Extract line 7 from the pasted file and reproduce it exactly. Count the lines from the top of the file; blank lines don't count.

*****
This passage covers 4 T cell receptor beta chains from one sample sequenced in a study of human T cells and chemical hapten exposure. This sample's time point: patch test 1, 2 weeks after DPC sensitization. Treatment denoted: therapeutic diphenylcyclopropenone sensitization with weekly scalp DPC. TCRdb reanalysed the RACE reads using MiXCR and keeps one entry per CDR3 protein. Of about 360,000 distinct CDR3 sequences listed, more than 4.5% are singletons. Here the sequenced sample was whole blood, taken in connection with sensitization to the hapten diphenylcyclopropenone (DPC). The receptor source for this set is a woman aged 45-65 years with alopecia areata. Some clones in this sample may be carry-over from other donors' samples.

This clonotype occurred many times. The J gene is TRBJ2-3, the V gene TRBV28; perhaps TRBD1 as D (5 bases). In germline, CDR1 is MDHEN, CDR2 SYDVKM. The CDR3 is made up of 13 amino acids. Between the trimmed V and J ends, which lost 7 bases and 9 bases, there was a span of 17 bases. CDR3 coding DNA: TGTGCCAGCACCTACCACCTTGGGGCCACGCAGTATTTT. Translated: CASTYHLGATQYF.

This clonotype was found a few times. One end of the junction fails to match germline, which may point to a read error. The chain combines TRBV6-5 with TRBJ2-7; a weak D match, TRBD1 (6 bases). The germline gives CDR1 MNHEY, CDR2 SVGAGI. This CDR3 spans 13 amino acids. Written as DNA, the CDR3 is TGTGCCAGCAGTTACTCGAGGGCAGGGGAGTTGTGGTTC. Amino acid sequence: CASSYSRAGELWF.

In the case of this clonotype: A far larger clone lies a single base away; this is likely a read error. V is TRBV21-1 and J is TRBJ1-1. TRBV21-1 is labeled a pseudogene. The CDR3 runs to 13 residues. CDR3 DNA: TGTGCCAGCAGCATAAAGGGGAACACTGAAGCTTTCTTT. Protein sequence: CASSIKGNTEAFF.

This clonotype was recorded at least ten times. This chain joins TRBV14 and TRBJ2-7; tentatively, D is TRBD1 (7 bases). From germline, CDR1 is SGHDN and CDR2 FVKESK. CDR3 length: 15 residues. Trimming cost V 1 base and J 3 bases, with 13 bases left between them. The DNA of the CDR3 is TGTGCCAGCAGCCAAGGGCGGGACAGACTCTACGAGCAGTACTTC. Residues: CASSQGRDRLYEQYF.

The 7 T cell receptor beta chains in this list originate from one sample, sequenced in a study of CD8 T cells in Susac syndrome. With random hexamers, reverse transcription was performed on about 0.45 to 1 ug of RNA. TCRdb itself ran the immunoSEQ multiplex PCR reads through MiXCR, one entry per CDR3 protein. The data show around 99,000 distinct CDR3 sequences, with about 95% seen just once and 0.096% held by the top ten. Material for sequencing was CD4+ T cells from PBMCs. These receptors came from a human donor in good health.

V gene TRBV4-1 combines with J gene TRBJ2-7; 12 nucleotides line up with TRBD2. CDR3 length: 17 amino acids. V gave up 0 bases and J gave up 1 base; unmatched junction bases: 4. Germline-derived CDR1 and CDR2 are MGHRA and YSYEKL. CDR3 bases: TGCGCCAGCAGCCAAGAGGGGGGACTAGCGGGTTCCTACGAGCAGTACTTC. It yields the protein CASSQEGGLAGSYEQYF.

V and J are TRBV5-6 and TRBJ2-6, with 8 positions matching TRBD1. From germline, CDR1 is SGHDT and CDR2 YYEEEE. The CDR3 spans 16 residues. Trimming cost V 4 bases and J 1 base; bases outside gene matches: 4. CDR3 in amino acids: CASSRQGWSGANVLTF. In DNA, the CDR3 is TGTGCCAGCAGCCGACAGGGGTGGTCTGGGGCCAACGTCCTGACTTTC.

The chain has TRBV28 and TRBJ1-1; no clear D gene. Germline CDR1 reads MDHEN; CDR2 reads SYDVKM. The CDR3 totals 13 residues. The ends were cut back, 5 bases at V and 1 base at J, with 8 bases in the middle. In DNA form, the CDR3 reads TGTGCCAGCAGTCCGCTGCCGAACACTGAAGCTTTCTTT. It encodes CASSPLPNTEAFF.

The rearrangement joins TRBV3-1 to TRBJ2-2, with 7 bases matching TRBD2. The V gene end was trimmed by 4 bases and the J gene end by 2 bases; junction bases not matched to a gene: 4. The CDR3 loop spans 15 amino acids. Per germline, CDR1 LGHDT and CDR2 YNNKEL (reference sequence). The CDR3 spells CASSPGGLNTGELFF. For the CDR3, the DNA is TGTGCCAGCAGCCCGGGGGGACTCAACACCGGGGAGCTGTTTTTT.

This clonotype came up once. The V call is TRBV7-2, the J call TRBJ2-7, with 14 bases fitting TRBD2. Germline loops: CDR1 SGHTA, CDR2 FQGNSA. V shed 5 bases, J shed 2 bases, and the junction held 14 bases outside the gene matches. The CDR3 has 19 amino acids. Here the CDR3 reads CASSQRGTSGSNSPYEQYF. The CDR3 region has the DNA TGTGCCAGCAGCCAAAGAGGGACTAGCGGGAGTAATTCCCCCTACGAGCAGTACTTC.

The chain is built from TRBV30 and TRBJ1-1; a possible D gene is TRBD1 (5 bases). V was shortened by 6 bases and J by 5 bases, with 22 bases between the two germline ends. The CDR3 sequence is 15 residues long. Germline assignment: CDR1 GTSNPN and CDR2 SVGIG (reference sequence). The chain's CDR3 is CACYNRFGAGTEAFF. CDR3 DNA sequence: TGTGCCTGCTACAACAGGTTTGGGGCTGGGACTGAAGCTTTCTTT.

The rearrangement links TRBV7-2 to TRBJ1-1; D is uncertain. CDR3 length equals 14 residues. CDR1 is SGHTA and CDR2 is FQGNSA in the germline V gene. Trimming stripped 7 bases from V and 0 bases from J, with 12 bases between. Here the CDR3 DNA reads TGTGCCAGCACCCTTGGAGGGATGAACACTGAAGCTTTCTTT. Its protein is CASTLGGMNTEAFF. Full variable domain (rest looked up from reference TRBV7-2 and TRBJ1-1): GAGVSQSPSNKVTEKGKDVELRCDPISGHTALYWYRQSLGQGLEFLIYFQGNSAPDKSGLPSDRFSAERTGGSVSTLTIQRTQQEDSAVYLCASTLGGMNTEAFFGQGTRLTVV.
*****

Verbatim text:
V gene TRBV4-1 combines with J gene TRBJ2-7; 12 nucleotides line up with TRBD2. CDR3 length: 17 amino acids. V gave up 0 bases and J gave up 1 base; unmatched junction bases: 4. Germline-derived CDR1 and CDR2 are MGHRA and YSYEKL. CDR3 bases: TGCGCCAGCAGCCAAGAGGGGGGACTAGCGGGTTCCTACGAGCAGTACTTC. It yields the protein CASSQEGGLAGSYEQYF.